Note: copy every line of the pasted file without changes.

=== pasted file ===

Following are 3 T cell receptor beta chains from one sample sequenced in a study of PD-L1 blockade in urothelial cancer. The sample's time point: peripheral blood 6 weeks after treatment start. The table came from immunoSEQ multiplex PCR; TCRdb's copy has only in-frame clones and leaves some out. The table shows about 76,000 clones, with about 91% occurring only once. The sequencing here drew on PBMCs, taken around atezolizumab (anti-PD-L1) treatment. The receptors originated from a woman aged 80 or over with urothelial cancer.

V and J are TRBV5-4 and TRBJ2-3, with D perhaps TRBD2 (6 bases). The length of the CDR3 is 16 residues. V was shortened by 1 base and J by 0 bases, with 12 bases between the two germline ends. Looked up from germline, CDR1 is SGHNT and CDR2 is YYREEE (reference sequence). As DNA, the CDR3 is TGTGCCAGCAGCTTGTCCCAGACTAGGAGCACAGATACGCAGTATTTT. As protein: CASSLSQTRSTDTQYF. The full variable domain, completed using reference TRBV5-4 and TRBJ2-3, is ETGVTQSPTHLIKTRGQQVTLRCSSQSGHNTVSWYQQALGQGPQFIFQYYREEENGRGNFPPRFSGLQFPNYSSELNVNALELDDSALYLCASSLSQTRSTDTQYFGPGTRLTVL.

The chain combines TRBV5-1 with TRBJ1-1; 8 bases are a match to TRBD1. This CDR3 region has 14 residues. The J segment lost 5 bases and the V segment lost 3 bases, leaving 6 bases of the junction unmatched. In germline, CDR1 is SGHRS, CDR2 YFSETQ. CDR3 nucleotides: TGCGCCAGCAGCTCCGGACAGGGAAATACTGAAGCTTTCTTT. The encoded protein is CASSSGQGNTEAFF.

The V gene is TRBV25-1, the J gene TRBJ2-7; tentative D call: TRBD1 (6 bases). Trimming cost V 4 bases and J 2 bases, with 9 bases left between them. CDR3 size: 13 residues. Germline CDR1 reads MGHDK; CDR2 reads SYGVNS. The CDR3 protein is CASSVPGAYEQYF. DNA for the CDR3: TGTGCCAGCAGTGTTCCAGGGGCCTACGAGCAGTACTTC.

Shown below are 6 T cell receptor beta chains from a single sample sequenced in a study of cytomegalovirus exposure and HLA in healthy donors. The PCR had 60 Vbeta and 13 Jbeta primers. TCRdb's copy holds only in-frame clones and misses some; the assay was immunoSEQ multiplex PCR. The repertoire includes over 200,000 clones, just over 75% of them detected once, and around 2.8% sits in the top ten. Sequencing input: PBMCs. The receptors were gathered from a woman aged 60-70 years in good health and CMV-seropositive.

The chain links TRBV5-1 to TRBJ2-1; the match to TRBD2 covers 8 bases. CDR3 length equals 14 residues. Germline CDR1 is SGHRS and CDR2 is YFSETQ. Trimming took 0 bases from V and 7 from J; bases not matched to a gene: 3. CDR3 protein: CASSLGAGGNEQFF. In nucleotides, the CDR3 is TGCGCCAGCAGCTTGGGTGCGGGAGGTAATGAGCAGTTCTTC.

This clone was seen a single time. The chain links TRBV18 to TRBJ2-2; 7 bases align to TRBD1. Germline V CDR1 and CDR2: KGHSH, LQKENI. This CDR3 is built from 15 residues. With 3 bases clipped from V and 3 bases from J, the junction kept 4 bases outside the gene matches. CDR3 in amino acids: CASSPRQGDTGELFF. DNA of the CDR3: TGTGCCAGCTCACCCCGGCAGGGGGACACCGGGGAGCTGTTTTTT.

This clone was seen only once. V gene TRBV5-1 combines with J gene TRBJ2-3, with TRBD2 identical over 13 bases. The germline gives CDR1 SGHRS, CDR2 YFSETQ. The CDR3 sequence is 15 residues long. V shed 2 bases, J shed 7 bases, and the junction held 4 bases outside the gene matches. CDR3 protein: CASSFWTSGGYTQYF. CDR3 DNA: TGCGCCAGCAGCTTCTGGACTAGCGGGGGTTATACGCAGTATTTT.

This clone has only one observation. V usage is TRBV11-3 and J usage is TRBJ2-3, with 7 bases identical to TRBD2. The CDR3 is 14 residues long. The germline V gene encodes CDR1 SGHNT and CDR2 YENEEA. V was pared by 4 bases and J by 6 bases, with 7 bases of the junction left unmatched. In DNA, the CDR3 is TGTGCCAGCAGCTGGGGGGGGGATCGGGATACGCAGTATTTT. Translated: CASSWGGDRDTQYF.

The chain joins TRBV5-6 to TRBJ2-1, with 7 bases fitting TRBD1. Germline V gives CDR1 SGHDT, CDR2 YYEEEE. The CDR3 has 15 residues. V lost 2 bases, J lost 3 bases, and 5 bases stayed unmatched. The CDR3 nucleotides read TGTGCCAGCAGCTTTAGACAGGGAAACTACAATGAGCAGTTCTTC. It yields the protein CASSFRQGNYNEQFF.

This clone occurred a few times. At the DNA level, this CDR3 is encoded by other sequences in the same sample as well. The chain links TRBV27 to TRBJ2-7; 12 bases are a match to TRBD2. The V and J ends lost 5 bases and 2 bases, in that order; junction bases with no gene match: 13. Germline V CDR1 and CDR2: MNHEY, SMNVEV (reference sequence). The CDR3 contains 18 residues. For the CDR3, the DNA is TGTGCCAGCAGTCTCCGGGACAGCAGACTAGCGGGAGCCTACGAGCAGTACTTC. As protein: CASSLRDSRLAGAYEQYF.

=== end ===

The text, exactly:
Following are 3 T cell receptor beta chains from one sample sequenced in a study of PD-L1 blockade in urothelial cancer. The sample's time point: peripheral blood 6 weeks after treatment start. The table came from immunoSEQ multiplex PCR; TCRdb's copy has only in-frame clones and leaves some out. The table shows about 76,000 clones, with about 91% occurring only once. The sequencing here drew on PBMCs, taken around atezolizumab (anti-PD-L1) treatment. The receptors originated from a woman aged 80 or over with urothelial cancer.

V and J are TRBV5-4 and TRBJ2-3, with D perhaps TRBD2 (6 bases). The length of the CDR3 is 16 residues. V was shortened by 1 base and J by 0 bases, with 12 bases between the two germline ends. Looked up from germline, CDR1 is SGHNT and CDR2 is YYREEE (reference sequence). As DNA, the CDR3 is TGTGCCAGCAGCTTGTCCCAGACTAGGAGCACAGATACGCAGTATTTT. As protein: CASSLSQTRSTDTQYF. The full variable domain, completed using reference TRBV5-4 and TRBJ2-3, is ETGVTQSPTHLIKTRGQQVTLRCSSQSGHNTVSWYQQALGQGPQFIFQYYREEENGRGNFPPRFSGLQFPNYSSELNVNALELDDSALYLCASSLSQTRSTDTQYFGPGTRLTVL.

The chain combines TRBV5-1 with TRBJ1-1; 8 bases are a match to TRBD1. This CDR3 region has 14 residues. The J segment lost 5 bases and the V segment lost 3 bases, leaving 6 bases of the junction unmatched. In germline, CDR1 is SGHRS, CDR2 YFSETQ. CDR3 nucleotides: TGCGCCAGCAGCTCCGGACAGGGAAATACTGAAGCTTTCTTT. The encoded protein is CASSSGQGNTEAFF.

The V gene is TRBV25-1, the J gene TRBJ2-7; tentative D call: TRBD1 (6 bases). Trimming cost V 4 bases and J 2 bases, with 9 bases left between them. CDR3 size: 13 residues. Germline CDR1 reads MGHDK; CDR2 reads SYGVNS. The CDR3 protein is CASSVPGAYEQYF. DNA for the CDR3: TGTGCCAGCAGTGTTCCAGGGGCCTACGAGCAGTACTTC.

Shown below are 6 T cell receptor beta chains from a single sample sequenced in a study of cytomegalovirus exposure and HLA in healthy donors. The PCR had 60 Vbeta and 13 Jbeta primers. TCRdb's copy holds only in-frame clones and misses some; the assay was immunoSEQ multiplex PCR. The repertoire includes over 200,000 clones, just over 75% of them detected once, and around 2.8% sits in the top ten. Sequencing input: PBMCs. The receptors were gathered from a woman aged 60-70 years in good health and CMV-seropositive.

The chain links TRBV5-1 to TRBJ2-1; the match to TRBD2 covers 8 bases. CDR3 length equals 14 residues. Germline CDR1 is SGHRS and CDR2 is YFSETQ. Trimming took 0 bases from V and 7 from J; bases not matched to a gene: 3. CDR3 protein: CASSLGAGGNEQFF. In nucleotides, the CDR3 is TGCGCCAGCAGCTTGGGTGCGGGAGGTAATGAGCAGTTCTTC.

This clone was seen a single time. The chain links TRBV18 to TRBJ2-2; 7 bases align to TRBD1. Germline V CDR1 and CDR2: KGHSH, LQKENI. This CDR3 is built from 15 residues. With 3 bases clipped from V and 3 bases from J, the junction kept 4 bases outside the gene matches. CDR3 in amino acids: CASSPRQGDTGELFF. DNA of the CDR3: TGTGCCAGCTCACCCCGGCAGGGGGACACCGGGGAGCTGTTTTTT.

This clone was seen only once. V gene TRBV5-1 combines with J gene TRBJ2-3, with TRBD2 identical over 13 bases. The germline gives CDR1 SGHRS, CDR2 YFSETQ. The CDR3 sequence is 15 residues long. V shed 2 bases, J shed 7 bases, and the junction held 4 bases outside the gene matches. CDR3 protein: CASSFWTSGGYTQYF. CDR3 DNA: TGCGCCAGCAGCTTCTGGACTAGCGGGGGTTATACGCAGTATTTT.

This clone has only one observation. V usage is TRBV11-3 and J usage is TRBJ2-3, with 7 bases identical to TRBD2. The CDR3 is 14 residues long. The germline V gene encodes CDR1 SGHNT and CDR2 YENEEA. V was pared by 4 bases and J by 6 bases, with 7 bases of the junction left unmatched. In DNA, the CDR3 is TGTGCCAGCAGCTGGGGGGGGGATCGGGATACGCAGTATTTT. Translated: CASSWGGDRDTQYF.

The chain joins TRBV5-6 to TRBJ2-1, with 7 bases fitting TRBD1. Germline V gives CDR1 SGHDT, CDR2 YYEEEE. The CDR3 has 15 residues. V lost 2 bases, J lost 3 bases, and 5 bases stayed unmatched. The CDR3 nucleotides read TGTGCCAGCAGCTTTAGACAGGGAAACTACAATGAGCAGTTCTTC. It yields the protein CASSFRQGNYNEQFF.

This clone occurred a few times. At the DNA level, this CDR3 is encoded by other sequences in the same sample as well. The chain links TRBV27 to TRBJ2-7; 12 bases are a match to TRBD2. The V and J ends lost 5 bases and 2 bases, in that order; junction bases with no gene match: 13. Germline V CDR1 and CDR2: MNHEY, SMNVEV (reference sequence). The CDR3 contains 18 residues. For the CDR3, the DNA is TGTGCCAGCAGTCTCCGGGACAGCAGACTAGCGGGAGCCTACGAGCAGTACTTC. As protein: CASSLRDSRLAGAYEQYF.